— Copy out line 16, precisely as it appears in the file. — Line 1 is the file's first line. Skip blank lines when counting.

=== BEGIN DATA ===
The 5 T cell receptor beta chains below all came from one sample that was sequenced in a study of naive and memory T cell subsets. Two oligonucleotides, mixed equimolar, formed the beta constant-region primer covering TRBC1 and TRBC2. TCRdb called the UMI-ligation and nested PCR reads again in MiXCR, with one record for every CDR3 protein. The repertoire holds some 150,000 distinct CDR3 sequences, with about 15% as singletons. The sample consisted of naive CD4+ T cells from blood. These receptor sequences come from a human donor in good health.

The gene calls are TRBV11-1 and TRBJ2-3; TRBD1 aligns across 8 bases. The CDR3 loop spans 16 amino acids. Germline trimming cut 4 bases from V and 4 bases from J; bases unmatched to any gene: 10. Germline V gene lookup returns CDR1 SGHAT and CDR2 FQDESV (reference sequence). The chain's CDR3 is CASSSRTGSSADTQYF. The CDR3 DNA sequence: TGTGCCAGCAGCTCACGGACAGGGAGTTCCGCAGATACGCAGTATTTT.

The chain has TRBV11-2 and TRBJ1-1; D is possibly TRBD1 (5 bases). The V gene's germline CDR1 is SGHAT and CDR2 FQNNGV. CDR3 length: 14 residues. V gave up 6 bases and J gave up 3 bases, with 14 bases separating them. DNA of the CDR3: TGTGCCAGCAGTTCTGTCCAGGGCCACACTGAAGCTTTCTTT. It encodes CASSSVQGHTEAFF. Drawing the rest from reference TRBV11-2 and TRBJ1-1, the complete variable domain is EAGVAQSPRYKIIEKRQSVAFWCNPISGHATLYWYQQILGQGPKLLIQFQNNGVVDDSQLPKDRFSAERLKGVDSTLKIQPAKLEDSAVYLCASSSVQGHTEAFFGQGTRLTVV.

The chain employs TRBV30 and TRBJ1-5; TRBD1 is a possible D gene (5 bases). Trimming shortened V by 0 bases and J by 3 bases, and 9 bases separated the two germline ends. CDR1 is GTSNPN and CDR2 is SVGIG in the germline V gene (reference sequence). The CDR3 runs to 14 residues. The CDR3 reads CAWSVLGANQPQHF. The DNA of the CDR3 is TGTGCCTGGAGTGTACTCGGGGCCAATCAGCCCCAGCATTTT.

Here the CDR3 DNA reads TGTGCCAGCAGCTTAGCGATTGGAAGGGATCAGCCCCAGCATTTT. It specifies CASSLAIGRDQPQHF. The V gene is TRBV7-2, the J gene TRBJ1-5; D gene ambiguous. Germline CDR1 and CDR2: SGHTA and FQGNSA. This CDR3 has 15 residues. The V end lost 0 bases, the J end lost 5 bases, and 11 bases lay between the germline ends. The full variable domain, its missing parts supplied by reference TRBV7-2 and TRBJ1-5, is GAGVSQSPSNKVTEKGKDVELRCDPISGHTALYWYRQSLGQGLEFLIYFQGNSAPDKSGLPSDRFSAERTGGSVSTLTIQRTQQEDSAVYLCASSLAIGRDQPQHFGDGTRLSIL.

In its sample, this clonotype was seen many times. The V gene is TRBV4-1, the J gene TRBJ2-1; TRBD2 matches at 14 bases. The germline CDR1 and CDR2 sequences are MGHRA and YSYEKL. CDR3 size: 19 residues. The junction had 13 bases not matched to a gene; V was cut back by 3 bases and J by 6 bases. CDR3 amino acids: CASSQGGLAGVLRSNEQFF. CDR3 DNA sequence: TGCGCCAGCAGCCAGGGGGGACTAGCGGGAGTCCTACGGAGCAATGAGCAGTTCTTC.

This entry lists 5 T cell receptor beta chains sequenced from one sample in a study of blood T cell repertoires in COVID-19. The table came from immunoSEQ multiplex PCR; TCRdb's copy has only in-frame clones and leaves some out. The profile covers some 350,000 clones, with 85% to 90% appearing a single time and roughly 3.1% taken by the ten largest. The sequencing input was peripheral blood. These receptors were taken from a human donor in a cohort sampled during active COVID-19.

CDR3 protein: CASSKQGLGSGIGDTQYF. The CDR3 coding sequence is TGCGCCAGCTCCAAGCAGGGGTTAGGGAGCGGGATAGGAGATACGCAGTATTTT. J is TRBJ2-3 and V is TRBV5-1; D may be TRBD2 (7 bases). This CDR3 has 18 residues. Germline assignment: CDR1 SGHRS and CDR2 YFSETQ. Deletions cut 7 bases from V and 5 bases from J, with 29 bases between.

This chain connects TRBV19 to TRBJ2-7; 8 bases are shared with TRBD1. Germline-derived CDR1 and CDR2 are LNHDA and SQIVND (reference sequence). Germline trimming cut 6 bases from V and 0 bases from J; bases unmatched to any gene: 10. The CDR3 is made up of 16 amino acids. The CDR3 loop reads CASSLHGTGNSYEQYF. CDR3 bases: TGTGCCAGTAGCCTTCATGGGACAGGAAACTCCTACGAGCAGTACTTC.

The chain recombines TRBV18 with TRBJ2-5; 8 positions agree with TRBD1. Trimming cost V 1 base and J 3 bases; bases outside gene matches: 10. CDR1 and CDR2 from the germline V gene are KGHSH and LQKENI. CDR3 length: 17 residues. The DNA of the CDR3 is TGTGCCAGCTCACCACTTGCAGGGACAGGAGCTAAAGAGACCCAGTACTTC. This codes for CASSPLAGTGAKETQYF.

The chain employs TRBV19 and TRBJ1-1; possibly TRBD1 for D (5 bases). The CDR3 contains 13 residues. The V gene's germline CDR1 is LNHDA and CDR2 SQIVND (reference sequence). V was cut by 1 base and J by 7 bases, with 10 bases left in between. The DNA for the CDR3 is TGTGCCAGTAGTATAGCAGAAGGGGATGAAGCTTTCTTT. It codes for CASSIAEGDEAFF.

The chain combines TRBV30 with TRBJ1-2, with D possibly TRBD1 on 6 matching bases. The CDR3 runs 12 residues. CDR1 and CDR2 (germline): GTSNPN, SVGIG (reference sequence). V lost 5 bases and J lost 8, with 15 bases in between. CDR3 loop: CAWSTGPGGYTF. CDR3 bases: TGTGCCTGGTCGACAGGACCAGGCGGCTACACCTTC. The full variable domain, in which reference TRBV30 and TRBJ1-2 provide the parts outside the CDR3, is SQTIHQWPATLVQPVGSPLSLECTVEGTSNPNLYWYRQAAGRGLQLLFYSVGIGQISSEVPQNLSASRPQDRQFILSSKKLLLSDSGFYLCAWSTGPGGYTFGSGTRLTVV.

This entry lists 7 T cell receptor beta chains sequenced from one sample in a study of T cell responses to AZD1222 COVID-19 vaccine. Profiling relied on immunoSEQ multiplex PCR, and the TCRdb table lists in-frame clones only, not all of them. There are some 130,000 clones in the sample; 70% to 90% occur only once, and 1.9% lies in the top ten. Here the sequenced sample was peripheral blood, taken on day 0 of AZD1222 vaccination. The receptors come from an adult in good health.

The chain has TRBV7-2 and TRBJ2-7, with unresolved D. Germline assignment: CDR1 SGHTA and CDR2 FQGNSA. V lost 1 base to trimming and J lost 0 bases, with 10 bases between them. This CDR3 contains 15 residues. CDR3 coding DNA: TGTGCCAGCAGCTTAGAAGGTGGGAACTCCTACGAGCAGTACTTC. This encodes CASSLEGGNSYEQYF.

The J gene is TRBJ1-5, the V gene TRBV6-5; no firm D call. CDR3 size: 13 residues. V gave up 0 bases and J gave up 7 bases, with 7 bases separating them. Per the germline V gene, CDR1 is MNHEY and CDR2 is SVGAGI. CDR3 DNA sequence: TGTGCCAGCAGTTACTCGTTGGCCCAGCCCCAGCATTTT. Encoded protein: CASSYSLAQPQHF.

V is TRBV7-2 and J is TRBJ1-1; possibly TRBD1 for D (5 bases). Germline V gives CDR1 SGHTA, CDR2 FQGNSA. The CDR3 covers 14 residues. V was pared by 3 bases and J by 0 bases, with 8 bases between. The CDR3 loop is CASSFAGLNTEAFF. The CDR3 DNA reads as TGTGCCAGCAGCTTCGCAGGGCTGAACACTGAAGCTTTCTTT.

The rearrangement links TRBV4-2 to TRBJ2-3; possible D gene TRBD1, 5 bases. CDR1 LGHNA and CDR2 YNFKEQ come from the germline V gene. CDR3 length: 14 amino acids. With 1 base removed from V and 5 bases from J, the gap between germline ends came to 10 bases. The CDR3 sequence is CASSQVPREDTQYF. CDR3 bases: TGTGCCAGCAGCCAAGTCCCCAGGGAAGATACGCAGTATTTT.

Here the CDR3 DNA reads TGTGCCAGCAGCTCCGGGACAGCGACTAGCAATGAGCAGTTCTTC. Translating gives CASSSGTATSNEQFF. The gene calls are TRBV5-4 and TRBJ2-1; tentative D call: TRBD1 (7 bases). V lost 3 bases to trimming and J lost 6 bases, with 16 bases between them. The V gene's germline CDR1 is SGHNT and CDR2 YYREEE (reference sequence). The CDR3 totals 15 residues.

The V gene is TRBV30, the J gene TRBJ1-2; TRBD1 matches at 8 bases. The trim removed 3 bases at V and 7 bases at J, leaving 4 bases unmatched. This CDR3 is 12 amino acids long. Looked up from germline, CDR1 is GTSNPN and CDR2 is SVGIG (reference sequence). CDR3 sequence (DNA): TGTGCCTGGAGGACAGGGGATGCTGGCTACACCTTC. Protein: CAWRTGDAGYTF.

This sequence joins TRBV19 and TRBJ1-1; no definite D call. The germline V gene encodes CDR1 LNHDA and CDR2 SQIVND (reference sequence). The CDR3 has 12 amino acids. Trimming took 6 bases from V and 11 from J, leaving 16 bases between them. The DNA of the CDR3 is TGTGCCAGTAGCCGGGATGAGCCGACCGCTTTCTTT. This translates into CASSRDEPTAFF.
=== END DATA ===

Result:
V is TRBV7-2 and J is TRBJ1-1; possibly TRBD1 for D (5 bases). Germline V gives CDR1 SGHTA, CDR2 FQGNSA. The CDR3 covers 14 residues. V was pared by 3 bases and J by 0 bases, with 8 bases between. The CDR3 loop is CASSFAGLNTEAFF. The CDR3 DNA reads as TGTGCCAGCAGCTTCGCAGGGCTGAACACTGAAGCTTTCTTT.